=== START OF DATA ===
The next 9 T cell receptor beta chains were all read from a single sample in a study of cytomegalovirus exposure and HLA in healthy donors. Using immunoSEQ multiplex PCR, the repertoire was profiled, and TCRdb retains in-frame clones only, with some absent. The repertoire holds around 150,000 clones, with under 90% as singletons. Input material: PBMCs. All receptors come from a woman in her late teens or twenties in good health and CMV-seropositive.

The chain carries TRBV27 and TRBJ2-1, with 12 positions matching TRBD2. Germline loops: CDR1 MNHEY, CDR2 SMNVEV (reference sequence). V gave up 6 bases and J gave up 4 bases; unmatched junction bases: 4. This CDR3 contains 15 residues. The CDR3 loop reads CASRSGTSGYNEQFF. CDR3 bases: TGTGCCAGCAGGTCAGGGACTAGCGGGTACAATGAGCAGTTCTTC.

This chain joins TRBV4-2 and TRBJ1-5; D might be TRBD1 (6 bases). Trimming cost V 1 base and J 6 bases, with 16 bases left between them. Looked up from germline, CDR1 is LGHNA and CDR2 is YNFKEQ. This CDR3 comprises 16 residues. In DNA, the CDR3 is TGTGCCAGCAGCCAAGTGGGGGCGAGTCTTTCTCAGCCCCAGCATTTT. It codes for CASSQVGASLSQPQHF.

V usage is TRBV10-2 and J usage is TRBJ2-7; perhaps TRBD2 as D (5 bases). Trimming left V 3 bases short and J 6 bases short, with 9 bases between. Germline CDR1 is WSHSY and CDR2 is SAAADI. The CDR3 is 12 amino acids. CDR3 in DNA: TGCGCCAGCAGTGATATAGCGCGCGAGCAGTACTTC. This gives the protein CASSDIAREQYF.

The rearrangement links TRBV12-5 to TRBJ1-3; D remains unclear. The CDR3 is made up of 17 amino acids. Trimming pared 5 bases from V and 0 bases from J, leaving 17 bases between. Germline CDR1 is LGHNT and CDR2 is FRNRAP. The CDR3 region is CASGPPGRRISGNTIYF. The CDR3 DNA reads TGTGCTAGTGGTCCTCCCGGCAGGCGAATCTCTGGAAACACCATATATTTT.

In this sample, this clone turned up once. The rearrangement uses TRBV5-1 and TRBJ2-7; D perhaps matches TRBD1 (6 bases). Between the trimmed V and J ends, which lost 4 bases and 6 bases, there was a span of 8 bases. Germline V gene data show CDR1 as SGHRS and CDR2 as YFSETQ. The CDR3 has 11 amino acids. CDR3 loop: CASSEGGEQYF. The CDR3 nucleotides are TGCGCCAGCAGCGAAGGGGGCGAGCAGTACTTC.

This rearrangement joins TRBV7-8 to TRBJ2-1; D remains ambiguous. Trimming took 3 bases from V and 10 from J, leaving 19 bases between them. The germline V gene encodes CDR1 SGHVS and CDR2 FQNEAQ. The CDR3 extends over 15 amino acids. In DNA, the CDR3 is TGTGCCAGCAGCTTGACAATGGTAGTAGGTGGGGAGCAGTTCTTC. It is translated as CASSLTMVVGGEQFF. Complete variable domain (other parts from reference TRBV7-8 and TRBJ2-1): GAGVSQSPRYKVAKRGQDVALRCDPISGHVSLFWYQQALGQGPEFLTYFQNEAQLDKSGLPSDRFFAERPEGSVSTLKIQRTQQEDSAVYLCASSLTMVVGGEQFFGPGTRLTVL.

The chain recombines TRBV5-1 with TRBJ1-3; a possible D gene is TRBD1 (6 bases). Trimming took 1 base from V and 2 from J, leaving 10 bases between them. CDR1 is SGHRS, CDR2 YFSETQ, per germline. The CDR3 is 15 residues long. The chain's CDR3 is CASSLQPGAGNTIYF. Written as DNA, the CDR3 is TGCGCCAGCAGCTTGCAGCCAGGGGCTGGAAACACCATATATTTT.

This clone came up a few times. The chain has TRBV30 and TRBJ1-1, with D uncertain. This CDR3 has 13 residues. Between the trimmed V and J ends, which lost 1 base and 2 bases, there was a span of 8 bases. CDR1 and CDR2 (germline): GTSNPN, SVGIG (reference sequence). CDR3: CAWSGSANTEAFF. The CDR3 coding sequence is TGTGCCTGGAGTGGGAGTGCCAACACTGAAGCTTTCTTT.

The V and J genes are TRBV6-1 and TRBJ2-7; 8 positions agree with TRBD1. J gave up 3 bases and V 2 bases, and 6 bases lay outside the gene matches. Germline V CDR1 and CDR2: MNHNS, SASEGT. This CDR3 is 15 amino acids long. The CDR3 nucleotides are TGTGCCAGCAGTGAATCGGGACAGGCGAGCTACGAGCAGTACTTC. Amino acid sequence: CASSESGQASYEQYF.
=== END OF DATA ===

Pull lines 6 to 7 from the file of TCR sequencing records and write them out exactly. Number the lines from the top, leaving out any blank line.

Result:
In this sample, this clone turned up once. The rearrangement uses TRBV5-1 and TRBJ2-7; D perhaps matches TRBD1 (6 bases). Between the trimmed V and J ends, which lost 4 bases and 6 bases, there was a span of 8 bases. Germline V gene data show CDR1 as SGHRS and CDR2 as YFSETQ. The CDR3 has 11 amino acids. CDR3 loop: CASSEGGEQYF. The CDR3 nucleotides are TGCGCCAGCAGCGAAGGGGGCGAGCAGTACTTC.

This rearrangement joins TRBV7-8 to TRBJ2-1; D remains ambiguous. Trimming took 3 bases from V and 10 from J, leaving 19 bases between them. The germline V gene encodes CDR1 SGHVS and CDR2 FQNEAQ. The CDR3 extends over 15 amino acids. In DNA, the CDR3 is TGTGCCAGCAGCTTGACAATGGTAGTAGGTGGGGAGCAGTTCTTC. It is translated as CASSLTMVVGGEQFF. Complete variable domain (other parts from reference TRBV7-8 and TRBJ2-1): GAGVSQSPRYKVAKRGQDVALRCDPISGHVSLFWYQQALGQGPEFLTYFQNEAQLDKSGLPSDRFFAERPEGSVSTLKIQRTQQEDSAVYLCASSLTMVVGGEQFFGPGTRLTVL.